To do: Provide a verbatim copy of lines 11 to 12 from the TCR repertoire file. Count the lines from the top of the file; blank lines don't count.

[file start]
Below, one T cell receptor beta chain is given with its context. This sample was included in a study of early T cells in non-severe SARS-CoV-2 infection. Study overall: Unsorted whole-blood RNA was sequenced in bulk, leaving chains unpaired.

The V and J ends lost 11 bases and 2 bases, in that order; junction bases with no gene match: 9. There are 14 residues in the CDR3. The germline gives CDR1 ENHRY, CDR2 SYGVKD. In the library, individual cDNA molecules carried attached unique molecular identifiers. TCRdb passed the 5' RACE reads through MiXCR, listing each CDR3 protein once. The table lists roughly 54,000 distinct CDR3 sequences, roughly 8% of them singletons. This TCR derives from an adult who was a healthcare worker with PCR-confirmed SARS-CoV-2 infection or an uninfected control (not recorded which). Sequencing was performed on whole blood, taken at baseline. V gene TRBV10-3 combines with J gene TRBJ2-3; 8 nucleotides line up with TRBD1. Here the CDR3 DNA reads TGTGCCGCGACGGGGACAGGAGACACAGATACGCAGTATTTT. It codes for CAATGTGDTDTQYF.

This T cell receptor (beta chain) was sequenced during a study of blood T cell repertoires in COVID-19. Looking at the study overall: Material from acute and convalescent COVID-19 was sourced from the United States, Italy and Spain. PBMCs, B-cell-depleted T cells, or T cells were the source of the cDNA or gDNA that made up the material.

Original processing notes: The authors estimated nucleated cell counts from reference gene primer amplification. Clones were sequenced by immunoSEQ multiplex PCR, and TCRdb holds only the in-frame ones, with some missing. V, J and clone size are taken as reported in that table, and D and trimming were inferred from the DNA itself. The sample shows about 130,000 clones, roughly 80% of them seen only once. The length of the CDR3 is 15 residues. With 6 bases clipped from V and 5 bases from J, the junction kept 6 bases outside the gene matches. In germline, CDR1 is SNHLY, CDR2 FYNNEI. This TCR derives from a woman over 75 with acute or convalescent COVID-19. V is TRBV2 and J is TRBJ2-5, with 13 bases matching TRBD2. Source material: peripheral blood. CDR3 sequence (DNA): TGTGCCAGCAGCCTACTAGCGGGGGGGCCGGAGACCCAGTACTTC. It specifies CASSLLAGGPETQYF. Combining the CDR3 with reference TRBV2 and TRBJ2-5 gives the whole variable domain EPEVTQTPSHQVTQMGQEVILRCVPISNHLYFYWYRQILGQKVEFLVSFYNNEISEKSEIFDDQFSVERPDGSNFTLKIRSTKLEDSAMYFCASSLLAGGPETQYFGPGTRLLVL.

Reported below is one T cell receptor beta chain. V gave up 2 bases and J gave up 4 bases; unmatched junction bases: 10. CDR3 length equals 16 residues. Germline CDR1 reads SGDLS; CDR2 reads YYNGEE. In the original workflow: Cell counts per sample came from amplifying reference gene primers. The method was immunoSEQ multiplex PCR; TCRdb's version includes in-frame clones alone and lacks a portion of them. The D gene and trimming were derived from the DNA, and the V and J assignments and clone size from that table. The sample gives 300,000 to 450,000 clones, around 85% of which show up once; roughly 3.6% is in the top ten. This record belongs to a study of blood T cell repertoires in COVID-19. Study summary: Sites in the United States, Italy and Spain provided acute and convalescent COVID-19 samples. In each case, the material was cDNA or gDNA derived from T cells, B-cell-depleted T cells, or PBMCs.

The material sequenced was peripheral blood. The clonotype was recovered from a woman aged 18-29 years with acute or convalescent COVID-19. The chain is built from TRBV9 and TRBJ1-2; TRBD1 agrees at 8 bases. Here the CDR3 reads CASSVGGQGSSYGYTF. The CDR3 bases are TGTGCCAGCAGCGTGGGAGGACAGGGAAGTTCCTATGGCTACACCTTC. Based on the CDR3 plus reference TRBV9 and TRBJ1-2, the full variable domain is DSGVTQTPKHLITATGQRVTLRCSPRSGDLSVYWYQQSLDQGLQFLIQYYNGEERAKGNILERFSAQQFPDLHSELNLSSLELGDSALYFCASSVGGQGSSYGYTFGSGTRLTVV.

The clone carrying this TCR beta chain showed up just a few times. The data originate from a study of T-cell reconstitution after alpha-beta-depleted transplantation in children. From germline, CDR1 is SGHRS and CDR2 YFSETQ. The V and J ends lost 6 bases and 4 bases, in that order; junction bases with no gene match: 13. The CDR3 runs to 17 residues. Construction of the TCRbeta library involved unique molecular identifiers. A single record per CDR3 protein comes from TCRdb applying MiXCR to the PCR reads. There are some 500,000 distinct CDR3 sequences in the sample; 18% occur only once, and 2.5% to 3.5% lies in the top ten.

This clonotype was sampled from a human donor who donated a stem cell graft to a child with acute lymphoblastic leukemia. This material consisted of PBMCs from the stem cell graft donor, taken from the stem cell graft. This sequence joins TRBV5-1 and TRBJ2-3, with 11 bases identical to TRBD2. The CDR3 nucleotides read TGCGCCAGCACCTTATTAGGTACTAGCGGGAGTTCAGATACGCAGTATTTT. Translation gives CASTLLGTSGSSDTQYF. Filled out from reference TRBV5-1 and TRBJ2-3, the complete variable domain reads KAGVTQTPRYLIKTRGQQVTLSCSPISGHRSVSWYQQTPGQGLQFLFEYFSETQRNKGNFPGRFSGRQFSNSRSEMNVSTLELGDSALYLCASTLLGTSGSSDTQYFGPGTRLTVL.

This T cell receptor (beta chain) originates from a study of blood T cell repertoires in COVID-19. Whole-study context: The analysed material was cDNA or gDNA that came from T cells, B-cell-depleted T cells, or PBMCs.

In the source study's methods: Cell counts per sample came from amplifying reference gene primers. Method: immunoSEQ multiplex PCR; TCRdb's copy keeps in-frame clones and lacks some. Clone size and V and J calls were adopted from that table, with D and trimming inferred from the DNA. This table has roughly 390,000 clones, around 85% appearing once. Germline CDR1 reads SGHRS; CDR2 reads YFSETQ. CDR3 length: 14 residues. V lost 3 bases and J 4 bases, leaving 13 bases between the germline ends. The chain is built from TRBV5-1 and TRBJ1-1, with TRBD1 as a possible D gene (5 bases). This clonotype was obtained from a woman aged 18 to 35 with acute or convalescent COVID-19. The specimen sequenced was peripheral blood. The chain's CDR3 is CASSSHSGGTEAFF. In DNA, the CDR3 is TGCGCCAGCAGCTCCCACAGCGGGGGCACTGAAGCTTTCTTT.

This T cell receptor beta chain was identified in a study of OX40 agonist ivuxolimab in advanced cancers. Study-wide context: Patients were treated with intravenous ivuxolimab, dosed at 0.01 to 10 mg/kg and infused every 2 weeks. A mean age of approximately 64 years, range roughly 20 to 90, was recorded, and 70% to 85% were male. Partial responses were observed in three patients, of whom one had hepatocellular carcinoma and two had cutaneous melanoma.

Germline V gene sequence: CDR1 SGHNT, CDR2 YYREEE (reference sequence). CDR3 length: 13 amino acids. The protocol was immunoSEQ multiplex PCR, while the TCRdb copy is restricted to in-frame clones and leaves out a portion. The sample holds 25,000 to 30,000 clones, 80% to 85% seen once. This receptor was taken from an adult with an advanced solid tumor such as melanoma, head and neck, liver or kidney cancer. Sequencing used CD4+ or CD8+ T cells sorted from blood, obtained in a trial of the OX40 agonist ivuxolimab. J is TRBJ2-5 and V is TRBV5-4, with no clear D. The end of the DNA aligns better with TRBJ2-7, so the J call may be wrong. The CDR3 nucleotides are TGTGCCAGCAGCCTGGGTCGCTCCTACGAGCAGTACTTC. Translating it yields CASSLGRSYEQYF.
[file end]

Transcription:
This T cell receptor beta chain was identified in a study of OX40 agonist ivuxolimab in advanced cancers. Study-wide context: Patients were treated with intravenous ivuxolimab, dosed at 0.01 to 10 mg/kg and infused every 2 weeks. A mean age of approximately 64 years, range roughly 20 to 90, was recorded, and 70% to 85% were male. Partial responses were observed in three patients, of whom one had hepatocellular carcinoma and two had cutaneous melanoma.

Germline V gene sequence: CDR1 SGHNT, CDR2 YYREEE (reference sequence). CDR3 length: 13 amino acids. The protocol was immunoSEQ multiplex PCR, while the TCRdb copy is restricted to in-frame clones and leaves out a portion. The sample holds 25,000 to 30,000 clones, 80% to 85% seen once. This receptor was taken from an adult with an advanced solid tumor such as melanoma, head and neck, liver or kidney cancer. Sequencing used CD4+ or CD8+ T cells sorted from blood, obtained in a trial of the OX40 agonist ivuxolimab. J is TRBJ2-5 and V is TRBV5-4, with no clear D. The end of the DNA aligns better with TRBJ2-7, so the J call may be wrong. The CDR3 nucleotides are TGTGCCAGCAGCCTGGGTCGCTCCTACGAGCAGTACTTC. Translating it yields CASSLGRSYEQYF.